Emergency power plant approval amid fears of state supply

Bord Pleanála on Wednesday approved government plans to construct a 210 megawatt emergency power plant at the existing North Wall power plant in Dublin.

The emergency plant consists of six 35 MW gas turbine units of a modular design to be installed in the existing generating station on the south side of Alexandra Road within Dublin Port.

Environment Minister Eamon Ryan presented the plans on June 28 only under the emergency provisions of the Planning and Development Act and the Appeals Board was expected to make a decision on December 1.

However, against the backdrop of growing concerns about the state’s energy supply, An Bord Pleanála has “fast-tracked” the planning request and has now granted approval.

emergency generators

ESB will install the temporary emergency generators and in the Environmental Impact Assessment (EIA) submitted with the planning application, warned that “if the proposed development does not proceed, a blackout could occur in the absence of the proposed development unless emergency generation is provided in place Another due to the expected demand for the system.”

The EIA stated that “this would have a significant negative impact in terms of energy and supply requirements at home, at work, for commercial and industrial developments”.

The Energy Information Administration has stated that the temporary emergency generating plant will be in place for up to five years starting in early 2023 and will operate for up to 500 hours per year on natural gas only, usually four hours per day when called upon.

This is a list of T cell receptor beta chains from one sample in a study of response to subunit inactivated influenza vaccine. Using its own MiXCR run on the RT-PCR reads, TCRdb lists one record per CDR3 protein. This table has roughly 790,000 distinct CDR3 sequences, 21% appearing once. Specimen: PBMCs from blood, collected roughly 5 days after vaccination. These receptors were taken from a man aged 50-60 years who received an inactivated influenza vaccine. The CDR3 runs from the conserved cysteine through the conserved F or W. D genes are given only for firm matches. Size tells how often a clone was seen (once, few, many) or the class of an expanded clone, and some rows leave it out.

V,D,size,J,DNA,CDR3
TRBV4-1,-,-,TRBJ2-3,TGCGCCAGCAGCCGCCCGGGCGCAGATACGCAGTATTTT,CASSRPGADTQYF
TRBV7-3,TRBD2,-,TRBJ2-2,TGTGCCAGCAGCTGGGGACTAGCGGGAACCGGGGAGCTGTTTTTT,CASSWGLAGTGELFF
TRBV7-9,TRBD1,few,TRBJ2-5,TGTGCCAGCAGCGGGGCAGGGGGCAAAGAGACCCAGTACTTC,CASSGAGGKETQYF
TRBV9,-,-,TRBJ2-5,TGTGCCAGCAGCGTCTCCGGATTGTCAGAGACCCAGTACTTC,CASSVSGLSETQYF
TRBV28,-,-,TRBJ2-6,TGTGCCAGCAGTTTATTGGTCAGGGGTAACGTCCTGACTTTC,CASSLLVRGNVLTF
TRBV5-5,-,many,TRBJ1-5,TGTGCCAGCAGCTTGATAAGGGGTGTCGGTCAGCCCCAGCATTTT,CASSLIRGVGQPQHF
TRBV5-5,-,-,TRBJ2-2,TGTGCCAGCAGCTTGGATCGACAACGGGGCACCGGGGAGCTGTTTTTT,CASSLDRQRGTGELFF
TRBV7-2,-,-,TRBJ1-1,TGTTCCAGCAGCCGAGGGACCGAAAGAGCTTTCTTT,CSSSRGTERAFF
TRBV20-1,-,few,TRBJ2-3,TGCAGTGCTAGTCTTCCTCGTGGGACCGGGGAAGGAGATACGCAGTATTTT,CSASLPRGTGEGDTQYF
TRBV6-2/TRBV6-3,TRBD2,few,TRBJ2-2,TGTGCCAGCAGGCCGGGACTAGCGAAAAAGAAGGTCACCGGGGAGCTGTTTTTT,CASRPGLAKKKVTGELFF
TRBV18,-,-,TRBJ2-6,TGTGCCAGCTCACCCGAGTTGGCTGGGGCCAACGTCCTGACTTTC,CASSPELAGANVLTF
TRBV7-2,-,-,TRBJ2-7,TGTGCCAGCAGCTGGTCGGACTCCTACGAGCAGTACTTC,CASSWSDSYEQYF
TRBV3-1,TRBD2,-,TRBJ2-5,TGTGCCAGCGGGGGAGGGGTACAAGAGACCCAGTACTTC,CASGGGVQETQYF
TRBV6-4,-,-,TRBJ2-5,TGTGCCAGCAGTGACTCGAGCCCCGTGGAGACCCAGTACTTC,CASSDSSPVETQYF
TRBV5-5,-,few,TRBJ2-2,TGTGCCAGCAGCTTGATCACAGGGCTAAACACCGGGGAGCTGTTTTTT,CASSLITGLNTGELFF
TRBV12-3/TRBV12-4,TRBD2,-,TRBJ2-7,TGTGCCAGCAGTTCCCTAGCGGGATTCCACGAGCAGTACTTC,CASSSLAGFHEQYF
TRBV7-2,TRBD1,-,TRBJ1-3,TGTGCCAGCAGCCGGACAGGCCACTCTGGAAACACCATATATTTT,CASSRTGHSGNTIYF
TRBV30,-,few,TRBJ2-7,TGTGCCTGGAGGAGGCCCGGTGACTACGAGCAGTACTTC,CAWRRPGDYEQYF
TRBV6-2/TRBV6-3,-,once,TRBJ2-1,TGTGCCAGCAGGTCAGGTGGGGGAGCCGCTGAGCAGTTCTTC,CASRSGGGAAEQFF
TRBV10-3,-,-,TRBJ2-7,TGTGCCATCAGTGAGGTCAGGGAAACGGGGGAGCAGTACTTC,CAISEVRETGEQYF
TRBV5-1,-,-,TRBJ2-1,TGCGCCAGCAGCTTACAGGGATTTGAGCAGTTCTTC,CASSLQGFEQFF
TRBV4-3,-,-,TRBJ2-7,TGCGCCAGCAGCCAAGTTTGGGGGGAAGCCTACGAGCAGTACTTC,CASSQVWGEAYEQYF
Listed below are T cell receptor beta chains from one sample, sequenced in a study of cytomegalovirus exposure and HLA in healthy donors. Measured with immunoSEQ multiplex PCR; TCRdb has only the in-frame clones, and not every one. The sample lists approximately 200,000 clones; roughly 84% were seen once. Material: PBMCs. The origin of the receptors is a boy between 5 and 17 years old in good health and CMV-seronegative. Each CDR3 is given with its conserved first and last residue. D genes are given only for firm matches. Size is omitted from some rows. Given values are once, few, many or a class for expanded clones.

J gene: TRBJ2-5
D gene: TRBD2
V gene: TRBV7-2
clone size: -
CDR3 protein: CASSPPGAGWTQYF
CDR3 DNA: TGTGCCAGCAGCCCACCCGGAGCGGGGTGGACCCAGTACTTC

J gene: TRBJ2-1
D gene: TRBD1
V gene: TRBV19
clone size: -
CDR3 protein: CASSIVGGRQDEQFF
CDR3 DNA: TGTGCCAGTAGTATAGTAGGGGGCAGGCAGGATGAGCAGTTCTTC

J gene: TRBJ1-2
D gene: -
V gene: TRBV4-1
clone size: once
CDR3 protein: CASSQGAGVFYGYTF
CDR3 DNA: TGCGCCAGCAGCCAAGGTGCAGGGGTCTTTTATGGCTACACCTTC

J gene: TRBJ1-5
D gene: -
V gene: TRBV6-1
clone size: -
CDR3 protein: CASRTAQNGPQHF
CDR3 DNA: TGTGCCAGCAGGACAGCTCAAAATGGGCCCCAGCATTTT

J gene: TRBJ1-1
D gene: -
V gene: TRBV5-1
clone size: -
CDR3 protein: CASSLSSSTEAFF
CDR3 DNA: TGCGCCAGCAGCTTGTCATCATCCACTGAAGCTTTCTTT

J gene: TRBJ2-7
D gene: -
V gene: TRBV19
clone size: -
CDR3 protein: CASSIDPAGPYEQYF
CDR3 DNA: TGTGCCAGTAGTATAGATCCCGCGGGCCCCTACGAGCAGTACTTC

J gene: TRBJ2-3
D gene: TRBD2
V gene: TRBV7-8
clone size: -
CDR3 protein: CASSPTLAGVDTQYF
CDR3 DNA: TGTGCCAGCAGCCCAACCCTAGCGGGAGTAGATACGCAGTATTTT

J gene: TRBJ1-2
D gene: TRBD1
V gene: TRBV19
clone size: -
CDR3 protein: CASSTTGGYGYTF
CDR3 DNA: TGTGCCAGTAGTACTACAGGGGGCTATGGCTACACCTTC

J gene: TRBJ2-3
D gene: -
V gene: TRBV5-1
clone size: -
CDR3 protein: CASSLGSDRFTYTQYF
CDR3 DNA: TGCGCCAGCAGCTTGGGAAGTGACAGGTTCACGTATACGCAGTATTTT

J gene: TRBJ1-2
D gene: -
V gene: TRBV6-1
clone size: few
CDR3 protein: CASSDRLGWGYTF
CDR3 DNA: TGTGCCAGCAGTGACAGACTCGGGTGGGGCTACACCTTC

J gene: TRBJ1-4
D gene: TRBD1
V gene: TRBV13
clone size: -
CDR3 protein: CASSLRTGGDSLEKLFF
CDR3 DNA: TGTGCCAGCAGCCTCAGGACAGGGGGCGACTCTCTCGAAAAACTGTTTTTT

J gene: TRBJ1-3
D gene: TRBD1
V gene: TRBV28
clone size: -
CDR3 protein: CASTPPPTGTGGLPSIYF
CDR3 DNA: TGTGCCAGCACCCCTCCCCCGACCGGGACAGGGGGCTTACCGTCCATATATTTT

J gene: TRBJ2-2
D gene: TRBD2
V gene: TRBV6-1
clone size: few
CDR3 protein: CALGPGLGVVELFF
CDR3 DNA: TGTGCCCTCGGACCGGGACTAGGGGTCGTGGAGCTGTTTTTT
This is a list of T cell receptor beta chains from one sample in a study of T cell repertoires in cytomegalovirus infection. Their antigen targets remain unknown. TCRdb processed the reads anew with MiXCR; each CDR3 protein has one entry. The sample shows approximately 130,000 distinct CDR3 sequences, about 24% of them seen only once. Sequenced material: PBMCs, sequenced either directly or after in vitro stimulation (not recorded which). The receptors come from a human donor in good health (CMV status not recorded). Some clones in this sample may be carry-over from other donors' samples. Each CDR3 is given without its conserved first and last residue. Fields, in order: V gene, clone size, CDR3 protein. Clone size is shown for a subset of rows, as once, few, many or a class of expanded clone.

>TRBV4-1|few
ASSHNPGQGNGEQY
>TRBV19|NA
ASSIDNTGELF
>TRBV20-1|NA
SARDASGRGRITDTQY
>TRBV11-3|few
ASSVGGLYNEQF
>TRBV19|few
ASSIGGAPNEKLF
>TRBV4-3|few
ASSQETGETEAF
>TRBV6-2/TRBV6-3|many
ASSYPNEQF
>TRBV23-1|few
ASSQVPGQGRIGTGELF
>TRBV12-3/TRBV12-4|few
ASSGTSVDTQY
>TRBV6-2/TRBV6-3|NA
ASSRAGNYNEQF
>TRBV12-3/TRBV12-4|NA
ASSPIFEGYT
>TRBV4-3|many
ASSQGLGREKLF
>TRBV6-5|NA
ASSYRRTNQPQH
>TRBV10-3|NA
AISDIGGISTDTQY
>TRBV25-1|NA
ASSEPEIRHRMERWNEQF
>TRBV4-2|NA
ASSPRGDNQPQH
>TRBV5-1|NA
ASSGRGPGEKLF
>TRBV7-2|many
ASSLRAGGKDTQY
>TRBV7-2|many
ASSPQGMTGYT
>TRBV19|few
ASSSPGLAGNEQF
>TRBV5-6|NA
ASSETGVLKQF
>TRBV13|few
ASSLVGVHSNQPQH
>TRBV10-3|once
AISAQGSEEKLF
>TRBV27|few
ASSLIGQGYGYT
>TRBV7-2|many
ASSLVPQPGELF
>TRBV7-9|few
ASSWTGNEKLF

The board inspector’s report in the case stated that the proposed work including site preparation and construction would take approximately 15 months to complete, and the system is expected to be operational by mid to late 2023.

However, timeframes can now be submitted with approval given two and a half months earlier than expected.

the demand

Planning documents state that the emergency power plant is designed to start quickly and will operate when electricity demand is high and generation capacity from other sources available on the system is at risk of not meeting demand.

The application was submitted in response to Eirgrid seeking candidates to provide up to 200MW of emergency generation to the transmission grid by a target date of the third quarter of 2022, at a generation site in the Greater Dublin area with sufficient space, existing gas and electrical grid connections to enable generation delivery In emergency situations due to a possible shortage of available obstetrics.

The EIA stated that the North Wall generating station, the proposed development site, was identified as meeting the necessary criteria. EirGrid has identified the North Wall as a preferred site for progress in providing emergency generation.

Eirgrid sought candidates to provide 200 megawatts of emergency generation after the Utilities Regulatory Commission (CRU) identified a significant risk to the security of electricity supply arising from unexpected generator outages and delays in the delivery of new gas-fired generation capacity. .

The Bord Pleanála inspector’s report in the case stated that after An Bord Pleanála approved the request, the Minister of Environment, Climate and Communications would issue a ministerial order to allow the project to proceed.